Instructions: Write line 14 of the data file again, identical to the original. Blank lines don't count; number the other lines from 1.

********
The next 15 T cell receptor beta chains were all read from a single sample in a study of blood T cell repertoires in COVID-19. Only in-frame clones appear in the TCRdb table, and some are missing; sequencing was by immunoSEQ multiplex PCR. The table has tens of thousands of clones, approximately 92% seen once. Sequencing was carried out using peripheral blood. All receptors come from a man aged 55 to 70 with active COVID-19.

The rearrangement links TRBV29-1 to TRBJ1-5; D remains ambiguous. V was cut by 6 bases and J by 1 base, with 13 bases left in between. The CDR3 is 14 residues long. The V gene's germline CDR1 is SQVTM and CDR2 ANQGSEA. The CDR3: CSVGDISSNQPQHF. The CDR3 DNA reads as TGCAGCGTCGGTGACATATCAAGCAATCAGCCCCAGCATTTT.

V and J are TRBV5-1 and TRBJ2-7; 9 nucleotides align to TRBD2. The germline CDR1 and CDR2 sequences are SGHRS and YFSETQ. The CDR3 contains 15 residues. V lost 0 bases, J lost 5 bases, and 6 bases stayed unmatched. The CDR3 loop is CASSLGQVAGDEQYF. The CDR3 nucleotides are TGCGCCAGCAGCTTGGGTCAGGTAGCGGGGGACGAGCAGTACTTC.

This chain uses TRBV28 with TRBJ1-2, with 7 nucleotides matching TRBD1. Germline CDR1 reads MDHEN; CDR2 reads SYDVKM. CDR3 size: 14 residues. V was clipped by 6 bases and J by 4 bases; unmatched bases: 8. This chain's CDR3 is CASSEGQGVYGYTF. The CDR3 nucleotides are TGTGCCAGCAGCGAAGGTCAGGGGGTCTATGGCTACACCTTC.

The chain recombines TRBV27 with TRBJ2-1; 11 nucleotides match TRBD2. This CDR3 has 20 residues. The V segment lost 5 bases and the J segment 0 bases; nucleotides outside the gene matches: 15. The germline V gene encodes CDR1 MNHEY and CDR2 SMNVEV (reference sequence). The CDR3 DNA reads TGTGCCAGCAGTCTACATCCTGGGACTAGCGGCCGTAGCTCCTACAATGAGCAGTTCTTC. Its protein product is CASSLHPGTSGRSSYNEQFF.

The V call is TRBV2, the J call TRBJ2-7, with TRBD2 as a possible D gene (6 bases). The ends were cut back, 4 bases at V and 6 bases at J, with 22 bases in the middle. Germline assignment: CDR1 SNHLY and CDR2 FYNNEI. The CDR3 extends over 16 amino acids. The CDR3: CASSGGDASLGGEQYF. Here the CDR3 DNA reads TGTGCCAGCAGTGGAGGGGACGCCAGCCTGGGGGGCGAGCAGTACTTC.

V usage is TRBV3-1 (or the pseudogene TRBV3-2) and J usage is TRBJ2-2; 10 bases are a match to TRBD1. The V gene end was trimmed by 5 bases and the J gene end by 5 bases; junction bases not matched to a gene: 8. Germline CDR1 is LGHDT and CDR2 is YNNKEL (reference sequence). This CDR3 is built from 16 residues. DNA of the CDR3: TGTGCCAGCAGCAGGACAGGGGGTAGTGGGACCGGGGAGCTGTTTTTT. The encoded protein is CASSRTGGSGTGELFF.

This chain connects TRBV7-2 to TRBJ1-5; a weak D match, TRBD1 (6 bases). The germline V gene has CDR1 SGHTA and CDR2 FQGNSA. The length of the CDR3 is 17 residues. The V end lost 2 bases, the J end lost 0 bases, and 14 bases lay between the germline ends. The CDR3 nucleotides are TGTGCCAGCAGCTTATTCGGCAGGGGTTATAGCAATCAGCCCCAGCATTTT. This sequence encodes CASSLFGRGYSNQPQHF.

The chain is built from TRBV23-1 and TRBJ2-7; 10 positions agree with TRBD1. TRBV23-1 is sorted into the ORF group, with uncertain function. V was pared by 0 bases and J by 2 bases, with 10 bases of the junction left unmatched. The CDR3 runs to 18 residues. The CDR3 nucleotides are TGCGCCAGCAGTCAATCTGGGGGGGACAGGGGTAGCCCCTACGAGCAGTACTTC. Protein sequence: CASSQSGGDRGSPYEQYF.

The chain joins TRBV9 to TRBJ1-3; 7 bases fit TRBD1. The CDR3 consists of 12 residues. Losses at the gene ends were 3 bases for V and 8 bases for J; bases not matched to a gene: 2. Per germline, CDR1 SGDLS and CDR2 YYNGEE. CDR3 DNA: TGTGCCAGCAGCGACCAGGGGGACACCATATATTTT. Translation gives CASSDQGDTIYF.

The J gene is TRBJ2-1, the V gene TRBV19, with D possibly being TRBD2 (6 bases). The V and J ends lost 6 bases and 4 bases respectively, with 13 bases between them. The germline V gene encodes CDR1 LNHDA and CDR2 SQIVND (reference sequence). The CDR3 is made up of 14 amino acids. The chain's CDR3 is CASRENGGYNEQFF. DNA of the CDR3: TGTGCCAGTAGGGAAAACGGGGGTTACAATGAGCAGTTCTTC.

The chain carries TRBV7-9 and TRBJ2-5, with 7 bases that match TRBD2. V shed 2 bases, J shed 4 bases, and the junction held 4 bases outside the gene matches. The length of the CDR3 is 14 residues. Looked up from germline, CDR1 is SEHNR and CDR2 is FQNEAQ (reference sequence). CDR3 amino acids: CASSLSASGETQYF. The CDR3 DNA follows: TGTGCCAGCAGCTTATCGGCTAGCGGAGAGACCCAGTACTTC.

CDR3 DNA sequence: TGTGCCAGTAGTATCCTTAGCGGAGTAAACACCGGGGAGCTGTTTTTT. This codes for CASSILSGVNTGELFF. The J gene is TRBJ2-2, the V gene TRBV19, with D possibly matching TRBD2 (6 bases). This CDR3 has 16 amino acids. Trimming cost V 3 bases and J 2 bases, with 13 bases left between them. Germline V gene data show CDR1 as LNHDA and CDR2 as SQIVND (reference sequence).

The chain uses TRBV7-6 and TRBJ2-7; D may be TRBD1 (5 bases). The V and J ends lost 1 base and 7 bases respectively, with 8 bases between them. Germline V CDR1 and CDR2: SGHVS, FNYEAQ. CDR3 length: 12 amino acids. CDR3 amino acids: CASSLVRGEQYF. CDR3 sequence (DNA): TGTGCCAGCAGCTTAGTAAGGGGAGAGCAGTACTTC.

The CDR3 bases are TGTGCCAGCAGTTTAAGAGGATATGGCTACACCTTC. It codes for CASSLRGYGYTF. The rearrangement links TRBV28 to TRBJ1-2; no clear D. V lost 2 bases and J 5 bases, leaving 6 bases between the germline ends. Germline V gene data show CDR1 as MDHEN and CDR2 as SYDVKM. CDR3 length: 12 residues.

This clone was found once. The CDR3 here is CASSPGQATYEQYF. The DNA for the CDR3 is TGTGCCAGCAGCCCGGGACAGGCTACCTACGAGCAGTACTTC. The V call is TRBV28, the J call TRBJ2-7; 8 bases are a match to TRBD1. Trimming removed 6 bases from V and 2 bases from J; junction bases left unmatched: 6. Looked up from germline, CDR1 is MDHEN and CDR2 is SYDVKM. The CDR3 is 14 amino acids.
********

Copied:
The chain uses TRBV7-6 and TRBJ2-7; D may be TRBD1 (5 bases). The V and J ends lost 1 base and 7 bases respectively, with 8 bases between them. Germline V CDR1 and CDR2: SGHVS, FNYEAQ. CDR3 length: 12 amino acids. CDR3 amino acids: CASSLVRGEQYF. CDR3 sequence (DNA): TGTGCCAGCAGCTTAGTAAGGGGAGAGCAGTACTTC.